New York and Illinois are two other blue states that lost one district each, but the Democrats who control redistricting in those states should be able to ensure that a Republican-held seat is the one that gets axed. Both states are losing residents in their redder, rural areas — upstate for New York and downstate for Illinois. So in Illinois, expect one of the state’s five Republican representatives to draw the short straw — perhaps Rep. Adam Kinzinger or Rep. Rodney Davis. In New York, meanwhile, several Republican-held districts, such as the 21st, 22nd, 23rd and 24th, are shrinking and could be combined in such a way that not only reduces their number by one, but also makes at least one of them more Democratic. Indeed, these two states are probably Democrats’ two biggest weapons in redistricting this year, so expect their final maps to be even friendlier to Democrats than their current 13-5 (Illinois) and 19-8 (New York) splits.
Unlike in the previous two states, Republicans will control the redistricting process in Ohio, which also lost one seat. The GOP already has a sizable 12-4 edge on the current map,2 and they could try to make sure their loss of a seat is felt by Democrats. The leading contenders for removal are probably the districts held by Democratic Reps. Marcy Kaptur (9th District) and Tim Ryan (13th District), the latter of whom is running for Senate anyway. However, Republicans will be at least a little constrained by redistricting amendments voters passed in 2015 and 2018. To pass a map that will last the entire decade, the GOP-controlled state legislature will need at least a little buy-in from Democrats there; otherwise, it will only stay in effect for two terms and will need to be redrawn. Additionally, there are new limits on how cities and counties can be split. Nevertheless, Ohio is so red outside of the big cities of Columbus, Cleveland and Cincinnati that Ohio Republicans can draw a highly favorable map without breaking the rules governing the splitting of localities.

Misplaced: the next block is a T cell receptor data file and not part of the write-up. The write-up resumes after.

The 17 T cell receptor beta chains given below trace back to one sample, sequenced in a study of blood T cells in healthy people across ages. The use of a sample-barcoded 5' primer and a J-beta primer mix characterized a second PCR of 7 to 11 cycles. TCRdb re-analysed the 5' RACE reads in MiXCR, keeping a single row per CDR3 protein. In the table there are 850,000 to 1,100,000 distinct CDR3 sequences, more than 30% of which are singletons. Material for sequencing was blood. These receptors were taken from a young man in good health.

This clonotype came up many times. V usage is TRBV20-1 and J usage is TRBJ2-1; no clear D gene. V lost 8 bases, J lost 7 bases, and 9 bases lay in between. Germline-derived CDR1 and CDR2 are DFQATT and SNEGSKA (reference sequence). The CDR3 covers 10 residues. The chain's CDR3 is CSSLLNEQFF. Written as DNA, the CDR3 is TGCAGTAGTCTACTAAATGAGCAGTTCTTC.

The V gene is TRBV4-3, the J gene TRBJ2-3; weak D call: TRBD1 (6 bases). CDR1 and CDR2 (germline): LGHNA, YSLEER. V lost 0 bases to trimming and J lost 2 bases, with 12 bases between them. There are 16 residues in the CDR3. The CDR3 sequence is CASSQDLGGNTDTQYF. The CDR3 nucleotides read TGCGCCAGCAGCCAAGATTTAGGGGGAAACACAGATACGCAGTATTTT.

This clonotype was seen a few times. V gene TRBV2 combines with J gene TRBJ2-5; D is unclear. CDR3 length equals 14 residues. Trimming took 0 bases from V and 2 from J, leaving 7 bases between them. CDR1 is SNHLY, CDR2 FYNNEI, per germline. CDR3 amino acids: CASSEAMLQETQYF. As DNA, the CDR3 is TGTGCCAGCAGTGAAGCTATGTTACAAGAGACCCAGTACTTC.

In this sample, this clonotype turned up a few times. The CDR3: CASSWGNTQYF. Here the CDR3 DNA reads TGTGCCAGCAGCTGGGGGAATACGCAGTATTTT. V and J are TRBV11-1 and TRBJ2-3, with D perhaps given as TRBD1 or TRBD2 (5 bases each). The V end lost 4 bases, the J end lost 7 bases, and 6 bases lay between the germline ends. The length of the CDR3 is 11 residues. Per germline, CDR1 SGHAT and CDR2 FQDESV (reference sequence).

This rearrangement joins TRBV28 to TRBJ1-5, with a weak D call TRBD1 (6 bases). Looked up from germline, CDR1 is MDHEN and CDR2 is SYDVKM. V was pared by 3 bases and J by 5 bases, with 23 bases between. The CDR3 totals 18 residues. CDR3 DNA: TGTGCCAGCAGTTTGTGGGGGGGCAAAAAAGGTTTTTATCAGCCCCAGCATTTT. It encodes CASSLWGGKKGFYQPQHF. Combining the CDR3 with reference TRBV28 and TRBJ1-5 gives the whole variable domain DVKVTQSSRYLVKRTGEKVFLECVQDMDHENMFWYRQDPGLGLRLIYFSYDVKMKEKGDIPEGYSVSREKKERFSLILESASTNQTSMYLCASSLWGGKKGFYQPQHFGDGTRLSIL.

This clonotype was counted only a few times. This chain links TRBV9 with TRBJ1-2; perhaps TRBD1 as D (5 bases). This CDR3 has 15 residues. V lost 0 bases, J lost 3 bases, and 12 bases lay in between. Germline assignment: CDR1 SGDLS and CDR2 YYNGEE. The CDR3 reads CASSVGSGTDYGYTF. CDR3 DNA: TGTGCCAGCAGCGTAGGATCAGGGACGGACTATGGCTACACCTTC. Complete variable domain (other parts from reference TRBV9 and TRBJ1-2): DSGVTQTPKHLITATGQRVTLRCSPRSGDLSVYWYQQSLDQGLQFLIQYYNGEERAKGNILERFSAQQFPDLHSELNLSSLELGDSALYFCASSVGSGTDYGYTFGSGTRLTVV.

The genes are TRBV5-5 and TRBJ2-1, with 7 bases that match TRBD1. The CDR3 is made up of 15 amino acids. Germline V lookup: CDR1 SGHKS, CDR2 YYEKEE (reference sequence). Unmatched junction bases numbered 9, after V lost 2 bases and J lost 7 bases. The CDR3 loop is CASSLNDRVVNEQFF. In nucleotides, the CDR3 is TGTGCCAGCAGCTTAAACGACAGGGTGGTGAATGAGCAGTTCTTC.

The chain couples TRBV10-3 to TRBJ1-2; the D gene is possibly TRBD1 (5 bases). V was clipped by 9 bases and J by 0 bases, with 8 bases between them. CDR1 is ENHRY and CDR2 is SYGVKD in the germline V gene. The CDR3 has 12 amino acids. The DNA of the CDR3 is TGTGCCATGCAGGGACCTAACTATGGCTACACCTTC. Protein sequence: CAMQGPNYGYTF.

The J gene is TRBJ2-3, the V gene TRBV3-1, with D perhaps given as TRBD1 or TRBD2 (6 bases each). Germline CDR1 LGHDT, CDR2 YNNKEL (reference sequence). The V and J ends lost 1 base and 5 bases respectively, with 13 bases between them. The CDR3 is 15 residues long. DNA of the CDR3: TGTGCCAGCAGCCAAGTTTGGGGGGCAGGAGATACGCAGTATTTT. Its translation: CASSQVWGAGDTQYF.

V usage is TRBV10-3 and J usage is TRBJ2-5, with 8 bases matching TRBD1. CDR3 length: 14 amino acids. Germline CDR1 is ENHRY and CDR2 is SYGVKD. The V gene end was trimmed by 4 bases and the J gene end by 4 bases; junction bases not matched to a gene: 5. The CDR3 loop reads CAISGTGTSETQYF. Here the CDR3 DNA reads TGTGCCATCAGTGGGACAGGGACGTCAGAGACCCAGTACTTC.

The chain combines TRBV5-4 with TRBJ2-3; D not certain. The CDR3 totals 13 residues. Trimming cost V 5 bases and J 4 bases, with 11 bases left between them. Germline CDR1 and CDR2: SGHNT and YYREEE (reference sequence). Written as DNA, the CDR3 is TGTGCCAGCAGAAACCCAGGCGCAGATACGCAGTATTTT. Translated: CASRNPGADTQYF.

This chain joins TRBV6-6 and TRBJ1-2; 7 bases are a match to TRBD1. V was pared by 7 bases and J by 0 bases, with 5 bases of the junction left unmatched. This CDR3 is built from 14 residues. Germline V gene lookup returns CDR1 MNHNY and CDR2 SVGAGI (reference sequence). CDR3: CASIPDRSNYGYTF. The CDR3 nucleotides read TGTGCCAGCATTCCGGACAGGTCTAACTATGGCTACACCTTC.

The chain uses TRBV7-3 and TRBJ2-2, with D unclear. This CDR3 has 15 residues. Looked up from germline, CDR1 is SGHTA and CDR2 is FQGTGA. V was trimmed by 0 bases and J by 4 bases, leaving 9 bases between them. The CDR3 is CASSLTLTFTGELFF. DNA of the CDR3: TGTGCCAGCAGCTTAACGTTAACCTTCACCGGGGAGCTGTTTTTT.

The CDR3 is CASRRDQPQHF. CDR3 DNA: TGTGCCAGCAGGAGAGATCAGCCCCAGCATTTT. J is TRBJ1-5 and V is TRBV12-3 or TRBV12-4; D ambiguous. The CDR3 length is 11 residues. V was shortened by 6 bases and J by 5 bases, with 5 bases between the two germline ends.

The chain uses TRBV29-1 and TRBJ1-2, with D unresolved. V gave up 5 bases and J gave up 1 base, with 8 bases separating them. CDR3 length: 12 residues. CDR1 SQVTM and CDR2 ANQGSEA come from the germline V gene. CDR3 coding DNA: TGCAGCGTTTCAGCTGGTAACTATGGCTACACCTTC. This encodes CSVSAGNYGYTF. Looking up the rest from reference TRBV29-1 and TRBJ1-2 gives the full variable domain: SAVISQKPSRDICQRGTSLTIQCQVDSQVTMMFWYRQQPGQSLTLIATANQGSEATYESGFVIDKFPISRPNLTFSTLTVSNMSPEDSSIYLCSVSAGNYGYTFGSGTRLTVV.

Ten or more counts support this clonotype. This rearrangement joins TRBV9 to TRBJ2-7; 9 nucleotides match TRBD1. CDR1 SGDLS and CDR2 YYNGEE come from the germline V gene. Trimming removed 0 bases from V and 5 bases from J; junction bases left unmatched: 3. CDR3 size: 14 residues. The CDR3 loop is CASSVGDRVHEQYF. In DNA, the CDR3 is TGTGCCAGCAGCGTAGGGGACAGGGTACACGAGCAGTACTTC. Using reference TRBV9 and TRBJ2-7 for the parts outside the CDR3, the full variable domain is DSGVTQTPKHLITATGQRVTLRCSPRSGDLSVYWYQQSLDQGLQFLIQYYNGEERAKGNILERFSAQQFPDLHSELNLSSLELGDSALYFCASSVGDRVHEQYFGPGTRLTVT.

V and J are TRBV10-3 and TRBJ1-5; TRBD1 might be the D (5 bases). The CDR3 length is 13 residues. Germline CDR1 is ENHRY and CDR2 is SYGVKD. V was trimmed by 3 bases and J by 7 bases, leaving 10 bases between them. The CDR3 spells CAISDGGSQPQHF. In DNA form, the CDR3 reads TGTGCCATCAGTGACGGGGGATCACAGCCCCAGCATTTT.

Two other states in the Frost Belt will also lose a seat, but their new maps will be drawn by either a divided government or a commission. In Pennsylvania, the Republican-controlled legislature could butt heads with Democratic Gov. Tom Wolf, which could bring the Democratic-controlled state supreme court into the line-drawing process. However, it’s unclear exactly which party is most likely to lose a seat, as broad swaths of the state outside of its southeast region have seen stagnant growth — or even population loss. Meanwhile, Michigan is another state utilizing a redistricting commission for the first time, which should minimize partisan gerrymandering. Still, Michigan will lose a seat, and because Wayne County has shrunk over the past decade, there’s a good chance a seat in the Detroit area will be on the chopping block. That likely means Democrats will lose a seat they currently control, but because the new map will replace the current Republican gerrymander, Democrats could end up with more favorable turf in other parts of the state.
Lastly, we know for sure that Republicans will be the ones to lose a seat in West Virginia. All three current members of Congress from the Mountain State belong to the GOP, so at least one out of Reps. David McKinley, Alex Mooney or Carol Miller will not be in the next Congress. Expect a lot of intrigue surrounding how, exactly, the seat is redrawn — and perhaps a rare incumbent-vs.-incumbent primary election.
Of course, we’re a long way from knowing the full political ramifications of redistricting, as the 31 other states that didn’t lose or gain a seat and will have more than one representative will also have to redraw their congressional lines. We also don’t know how the 13 states we’ve examined here will draw their maps. But today’s announcement of the reapportionment numbers marks the first step toward knowing what the lay of the land will be ahead of the 2022 election.